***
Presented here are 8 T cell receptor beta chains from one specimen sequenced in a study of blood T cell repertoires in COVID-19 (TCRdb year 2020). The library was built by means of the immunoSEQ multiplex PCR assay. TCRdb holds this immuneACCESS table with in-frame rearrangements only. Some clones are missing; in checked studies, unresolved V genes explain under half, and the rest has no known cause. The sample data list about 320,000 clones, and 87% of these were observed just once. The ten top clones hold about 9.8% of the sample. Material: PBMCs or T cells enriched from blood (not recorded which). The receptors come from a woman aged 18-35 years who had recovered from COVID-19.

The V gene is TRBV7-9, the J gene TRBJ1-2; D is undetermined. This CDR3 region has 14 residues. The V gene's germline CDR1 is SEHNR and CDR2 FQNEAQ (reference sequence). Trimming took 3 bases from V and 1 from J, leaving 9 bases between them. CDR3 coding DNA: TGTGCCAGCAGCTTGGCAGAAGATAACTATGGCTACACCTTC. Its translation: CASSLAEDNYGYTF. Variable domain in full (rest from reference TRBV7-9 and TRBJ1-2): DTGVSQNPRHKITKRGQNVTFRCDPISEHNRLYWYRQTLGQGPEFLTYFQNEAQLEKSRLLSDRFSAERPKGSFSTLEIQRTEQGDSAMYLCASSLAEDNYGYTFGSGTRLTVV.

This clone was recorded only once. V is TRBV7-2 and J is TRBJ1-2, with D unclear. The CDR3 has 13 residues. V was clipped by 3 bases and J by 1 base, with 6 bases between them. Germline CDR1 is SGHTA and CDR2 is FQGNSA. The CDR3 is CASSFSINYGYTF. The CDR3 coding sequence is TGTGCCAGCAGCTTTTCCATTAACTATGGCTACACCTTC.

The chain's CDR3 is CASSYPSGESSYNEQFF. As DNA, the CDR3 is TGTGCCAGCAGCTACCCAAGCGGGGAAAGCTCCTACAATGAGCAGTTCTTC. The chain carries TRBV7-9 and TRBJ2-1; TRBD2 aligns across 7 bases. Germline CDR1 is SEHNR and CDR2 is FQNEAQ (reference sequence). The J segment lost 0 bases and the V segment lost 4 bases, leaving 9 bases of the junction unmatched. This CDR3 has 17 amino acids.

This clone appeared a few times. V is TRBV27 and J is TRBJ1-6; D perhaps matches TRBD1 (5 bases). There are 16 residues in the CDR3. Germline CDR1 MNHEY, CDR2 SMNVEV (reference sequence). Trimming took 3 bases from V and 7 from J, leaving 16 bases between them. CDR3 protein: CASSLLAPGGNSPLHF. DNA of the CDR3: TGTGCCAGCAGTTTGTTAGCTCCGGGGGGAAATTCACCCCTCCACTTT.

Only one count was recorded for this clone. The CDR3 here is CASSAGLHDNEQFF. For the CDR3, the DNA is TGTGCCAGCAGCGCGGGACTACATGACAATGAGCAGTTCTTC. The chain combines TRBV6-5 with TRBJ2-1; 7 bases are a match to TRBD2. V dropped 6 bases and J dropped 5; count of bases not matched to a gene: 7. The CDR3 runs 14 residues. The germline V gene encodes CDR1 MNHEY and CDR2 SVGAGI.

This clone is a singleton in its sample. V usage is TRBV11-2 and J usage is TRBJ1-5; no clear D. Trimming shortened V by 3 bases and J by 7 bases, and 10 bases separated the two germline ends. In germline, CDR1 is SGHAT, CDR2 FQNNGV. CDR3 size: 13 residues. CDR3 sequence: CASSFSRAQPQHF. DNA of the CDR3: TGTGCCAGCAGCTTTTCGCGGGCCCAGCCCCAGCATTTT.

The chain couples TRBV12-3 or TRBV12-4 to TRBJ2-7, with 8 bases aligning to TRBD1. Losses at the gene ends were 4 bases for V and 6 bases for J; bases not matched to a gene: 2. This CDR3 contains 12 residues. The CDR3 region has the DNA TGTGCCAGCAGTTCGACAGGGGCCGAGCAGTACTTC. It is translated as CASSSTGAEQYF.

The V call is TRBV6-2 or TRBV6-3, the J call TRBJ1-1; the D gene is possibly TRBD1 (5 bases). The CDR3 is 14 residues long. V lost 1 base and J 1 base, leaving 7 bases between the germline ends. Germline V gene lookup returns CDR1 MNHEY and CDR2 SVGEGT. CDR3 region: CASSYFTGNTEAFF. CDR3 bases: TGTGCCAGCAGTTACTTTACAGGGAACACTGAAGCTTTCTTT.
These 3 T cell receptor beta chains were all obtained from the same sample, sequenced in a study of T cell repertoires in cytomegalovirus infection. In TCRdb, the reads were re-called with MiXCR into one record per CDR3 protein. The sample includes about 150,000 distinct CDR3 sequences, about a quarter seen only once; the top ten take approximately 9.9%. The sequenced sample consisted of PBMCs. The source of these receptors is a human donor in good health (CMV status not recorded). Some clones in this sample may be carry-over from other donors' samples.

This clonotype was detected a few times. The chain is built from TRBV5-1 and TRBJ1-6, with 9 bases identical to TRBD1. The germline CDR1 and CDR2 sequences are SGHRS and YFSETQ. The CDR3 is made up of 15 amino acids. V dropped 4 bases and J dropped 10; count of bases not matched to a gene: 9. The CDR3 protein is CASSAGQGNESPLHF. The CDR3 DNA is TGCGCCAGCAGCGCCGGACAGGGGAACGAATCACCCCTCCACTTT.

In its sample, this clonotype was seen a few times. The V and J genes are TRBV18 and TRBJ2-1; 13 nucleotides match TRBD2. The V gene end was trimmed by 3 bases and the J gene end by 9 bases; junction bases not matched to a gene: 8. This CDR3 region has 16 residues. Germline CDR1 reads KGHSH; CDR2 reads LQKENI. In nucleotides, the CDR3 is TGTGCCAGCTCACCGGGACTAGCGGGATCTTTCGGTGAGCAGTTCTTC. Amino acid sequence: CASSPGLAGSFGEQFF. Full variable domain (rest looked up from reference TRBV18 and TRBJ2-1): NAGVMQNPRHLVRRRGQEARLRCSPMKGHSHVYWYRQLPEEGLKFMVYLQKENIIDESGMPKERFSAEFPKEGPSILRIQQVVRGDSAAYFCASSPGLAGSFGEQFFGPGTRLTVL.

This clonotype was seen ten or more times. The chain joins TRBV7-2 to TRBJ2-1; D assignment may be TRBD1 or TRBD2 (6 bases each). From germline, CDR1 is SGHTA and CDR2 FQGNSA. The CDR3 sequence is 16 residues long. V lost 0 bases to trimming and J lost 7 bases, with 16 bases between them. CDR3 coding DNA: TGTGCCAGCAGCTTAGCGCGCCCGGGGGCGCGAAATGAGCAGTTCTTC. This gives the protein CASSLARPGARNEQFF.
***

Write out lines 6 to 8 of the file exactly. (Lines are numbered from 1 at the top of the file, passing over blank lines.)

Only one count was recorded for this clone. The CDR3 here is CASSAGLHDNEQFF. For the CDR3, the DNA is TGTGCCAGCAGCGCGGGACTACATGACAATGAGCAGTTCTTC. The chain combines TRBV6-5 with TRBJ2-1; 7 bases are a match to TRBD2. V dropped 6 bases and J dropped 5; count of bases not matched to a gene: 7. The CDR3 runs 14 residues. The germline V gene encodes CDR1 MNHEY and CDR2 SVGAGI.

This clone is a singleton in its sample. V usage is TRBV11-2 and J usage is TRBJ1-5; no clear D. Trimming shortened V by 3 bases and J by 7 bases, and 10 bases separated the two germline ends. In germline, CDR1 is SGHAT, CDR2 FQNNGV. CDR3 size: 13 residues. CDR3 sequence: CASSFSRAQPQHF. DNA of the CDR3: TGTGCCAGCAGCTTTTCGCGGGCCCAGCCCCAGCATTTT.

The chain couples TRBV12-3 or TRBV12-4 to TRBJ2-7, with 8 bases aligning to TRBD1. Losses at the gene ends were 4 bases for V and 6 bases for J; bases not matched to a gene: 2. This CDR3 contains 12 residues. The CDR3 region has the DNA TGTGCCAGCAGTTCGACAGGGGCCGAGCAGTACTTC. It is translated as CASSSTGAEQYF.